Healdsburg, CA (November 6, 2017) – Snail of Approval Launch. Fans of delicious food who are also concerned about social and environmental responsibility now have help when selecting a place to dine in Sonoma County. Slow Food in Sonoma County launched a new program, the Snail of Approval.
Seven restaurants from across the county received the first Snail of Approval awards:
- Backyard, Forestville
- Diavola Pizzeria and Salumeria, Geyserville
- Estero Café, Valley Ford
- Naked Pig, Santa Rosa
- SHED, Healdsburg
- Zazu Kitchen + Farm, Sebastopol
- The Black Piglet (food truck), Healdsburg
“We’re delighted to recognize this initial group of restaurants that don’t settle for ordinary in the way they source their food, prepare their menus or run their businesses,” said Brad Whitworth, a member of the Slow Food Russian River board and of the Snail of Approval Committee, who presented the awards.
After a brief ceremony, the Snail-approved restaurant chefs served bites of their restaurant specialties to the crowd of more than 60, who attended the November 1 launch at the Modern Grange at Healdsburg SHED. To accompany the bites, Ethic Ciders, Jardesca California Aperitiva, Lagunitas Brewing Company, Thumbprint Cellars and Tilted Shed poured tastes of their artisanal beverages.
The program is a collaboration between two Slow Food chapters, Slow Food Russian River and Slow Food Sonoma County North. A joint committee evaluates establishments based on the Slow Food principles of Good, Clean and Fair food. Some of the criteria include: seasonal ingredients and menus; sustainable ingredients sourced from local producers; humane treatment of people and animals; investment in fair labor practices; and green business practices like composting and recycling.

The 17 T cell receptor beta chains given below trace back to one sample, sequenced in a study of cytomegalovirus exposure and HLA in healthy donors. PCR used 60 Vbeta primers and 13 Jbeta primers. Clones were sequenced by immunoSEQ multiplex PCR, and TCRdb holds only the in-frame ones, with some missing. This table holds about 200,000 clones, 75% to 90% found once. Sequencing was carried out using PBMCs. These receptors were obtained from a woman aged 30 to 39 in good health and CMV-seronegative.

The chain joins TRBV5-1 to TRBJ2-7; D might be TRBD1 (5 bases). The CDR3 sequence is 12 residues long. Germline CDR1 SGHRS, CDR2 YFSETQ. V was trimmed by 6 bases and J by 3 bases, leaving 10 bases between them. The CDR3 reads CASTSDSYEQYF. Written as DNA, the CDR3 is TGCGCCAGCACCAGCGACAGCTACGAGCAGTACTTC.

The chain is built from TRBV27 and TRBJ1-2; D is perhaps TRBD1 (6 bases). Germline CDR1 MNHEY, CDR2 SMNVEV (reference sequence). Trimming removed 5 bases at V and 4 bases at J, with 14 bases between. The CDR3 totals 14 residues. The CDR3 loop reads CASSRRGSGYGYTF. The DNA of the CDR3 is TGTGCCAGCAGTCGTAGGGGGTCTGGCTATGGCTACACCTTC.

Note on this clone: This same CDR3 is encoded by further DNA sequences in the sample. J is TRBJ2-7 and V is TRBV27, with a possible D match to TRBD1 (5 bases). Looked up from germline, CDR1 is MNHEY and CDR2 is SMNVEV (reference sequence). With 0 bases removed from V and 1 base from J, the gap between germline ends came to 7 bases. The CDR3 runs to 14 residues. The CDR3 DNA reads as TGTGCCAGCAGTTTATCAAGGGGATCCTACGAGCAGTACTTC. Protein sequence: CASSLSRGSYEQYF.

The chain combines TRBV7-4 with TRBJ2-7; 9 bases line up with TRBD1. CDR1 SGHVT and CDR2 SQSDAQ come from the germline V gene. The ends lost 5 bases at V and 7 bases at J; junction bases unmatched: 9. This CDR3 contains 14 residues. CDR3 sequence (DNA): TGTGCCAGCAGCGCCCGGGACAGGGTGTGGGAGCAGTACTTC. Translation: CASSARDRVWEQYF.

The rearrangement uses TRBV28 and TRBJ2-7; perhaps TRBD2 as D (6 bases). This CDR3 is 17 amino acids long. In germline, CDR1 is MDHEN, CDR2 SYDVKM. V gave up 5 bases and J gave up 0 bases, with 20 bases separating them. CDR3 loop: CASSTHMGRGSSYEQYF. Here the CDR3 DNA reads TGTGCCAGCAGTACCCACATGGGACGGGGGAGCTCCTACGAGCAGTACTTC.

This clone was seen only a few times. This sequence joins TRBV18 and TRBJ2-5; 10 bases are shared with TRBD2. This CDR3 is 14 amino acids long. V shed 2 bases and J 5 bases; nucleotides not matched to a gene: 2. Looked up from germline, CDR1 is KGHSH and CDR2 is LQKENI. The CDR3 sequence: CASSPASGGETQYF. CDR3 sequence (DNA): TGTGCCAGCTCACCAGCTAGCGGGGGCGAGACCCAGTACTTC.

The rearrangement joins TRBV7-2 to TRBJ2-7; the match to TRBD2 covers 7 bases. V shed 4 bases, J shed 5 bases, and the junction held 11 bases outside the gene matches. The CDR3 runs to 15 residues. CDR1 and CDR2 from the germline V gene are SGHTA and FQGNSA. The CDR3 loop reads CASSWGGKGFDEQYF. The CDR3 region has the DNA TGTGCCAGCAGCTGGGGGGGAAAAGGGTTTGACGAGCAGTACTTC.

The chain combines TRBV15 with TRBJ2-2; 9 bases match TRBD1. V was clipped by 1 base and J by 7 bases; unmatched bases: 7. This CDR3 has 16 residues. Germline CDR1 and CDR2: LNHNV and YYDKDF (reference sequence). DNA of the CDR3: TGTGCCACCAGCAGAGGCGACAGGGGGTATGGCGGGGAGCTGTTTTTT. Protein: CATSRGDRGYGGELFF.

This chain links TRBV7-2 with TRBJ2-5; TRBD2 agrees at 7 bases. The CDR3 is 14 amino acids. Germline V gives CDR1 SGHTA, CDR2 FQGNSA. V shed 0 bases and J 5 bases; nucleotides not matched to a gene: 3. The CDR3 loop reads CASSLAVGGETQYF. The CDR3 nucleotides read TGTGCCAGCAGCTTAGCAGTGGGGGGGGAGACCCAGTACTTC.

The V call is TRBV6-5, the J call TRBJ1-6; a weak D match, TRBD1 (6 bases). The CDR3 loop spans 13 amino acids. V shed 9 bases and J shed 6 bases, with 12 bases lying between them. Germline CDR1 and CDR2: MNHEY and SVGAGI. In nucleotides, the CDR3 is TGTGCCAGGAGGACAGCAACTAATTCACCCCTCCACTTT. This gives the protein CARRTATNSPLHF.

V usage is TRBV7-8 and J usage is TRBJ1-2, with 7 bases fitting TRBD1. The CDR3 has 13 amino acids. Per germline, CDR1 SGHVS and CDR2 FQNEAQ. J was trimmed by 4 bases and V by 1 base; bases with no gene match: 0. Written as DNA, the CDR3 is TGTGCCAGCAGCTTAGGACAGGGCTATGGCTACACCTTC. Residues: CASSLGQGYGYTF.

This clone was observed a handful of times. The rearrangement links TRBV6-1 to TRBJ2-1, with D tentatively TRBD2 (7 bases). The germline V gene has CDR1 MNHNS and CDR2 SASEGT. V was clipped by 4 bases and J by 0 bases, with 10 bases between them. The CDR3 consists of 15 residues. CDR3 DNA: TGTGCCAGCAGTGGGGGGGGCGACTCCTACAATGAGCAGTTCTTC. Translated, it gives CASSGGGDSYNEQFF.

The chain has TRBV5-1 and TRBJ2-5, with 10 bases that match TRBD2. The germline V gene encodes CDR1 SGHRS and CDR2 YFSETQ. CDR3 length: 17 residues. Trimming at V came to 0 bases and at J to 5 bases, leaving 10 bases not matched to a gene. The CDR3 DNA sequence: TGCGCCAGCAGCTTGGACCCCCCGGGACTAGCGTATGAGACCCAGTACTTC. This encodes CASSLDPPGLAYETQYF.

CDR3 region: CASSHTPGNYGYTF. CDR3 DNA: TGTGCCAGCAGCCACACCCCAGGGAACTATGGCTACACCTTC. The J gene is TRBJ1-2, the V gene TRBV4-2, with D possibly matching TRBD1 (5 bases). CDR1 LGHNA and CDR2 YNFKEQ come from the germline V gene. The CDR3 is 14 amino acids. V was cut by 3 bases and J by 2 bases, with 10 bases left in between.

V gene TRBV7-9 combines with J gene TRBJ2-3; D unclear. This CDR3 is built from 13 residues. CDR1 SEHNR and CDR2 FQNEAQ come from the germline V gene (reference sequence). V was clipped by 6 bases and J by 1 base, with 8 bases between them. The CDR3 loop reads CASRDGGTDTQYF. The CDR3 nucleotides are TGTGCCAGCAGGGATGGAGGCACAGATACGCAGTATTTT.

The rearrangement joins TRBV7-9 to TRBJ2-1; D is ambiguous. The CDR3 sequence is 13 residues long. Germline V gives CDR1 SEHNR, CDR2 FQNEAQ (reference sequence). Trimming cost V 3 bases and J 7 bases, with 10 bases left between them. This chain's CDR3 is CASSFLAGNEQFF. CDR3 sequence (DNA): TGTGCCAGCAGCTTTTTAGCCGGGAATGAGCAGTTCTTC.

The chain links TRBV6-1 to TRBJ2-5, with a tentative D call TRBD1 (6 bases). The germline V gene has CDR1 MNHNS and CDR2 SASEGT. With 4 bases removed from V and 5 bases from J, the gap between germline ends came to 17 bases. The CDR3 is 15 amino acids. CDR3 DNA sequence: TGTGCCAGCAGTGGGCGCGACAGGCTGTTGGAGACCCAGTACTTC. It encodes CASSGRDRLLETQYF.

Each restaurant went through an approval process that included a detailed questionnaire, followed by a rigorous interview and on-site review conducted by a team of three Slow Food volunteers. Each evaluator independently rated the restaurant, before arriving at a collective score.
Carol Diaz, the program committee lead, says the organization plans to add other restaurants and expand to include artisan producers and farms. “We’re looking forward to educating eaters about the benefits of Good, Clean and Fair food by engaging the entire Sonoma County foodshed in a comprehensive program.”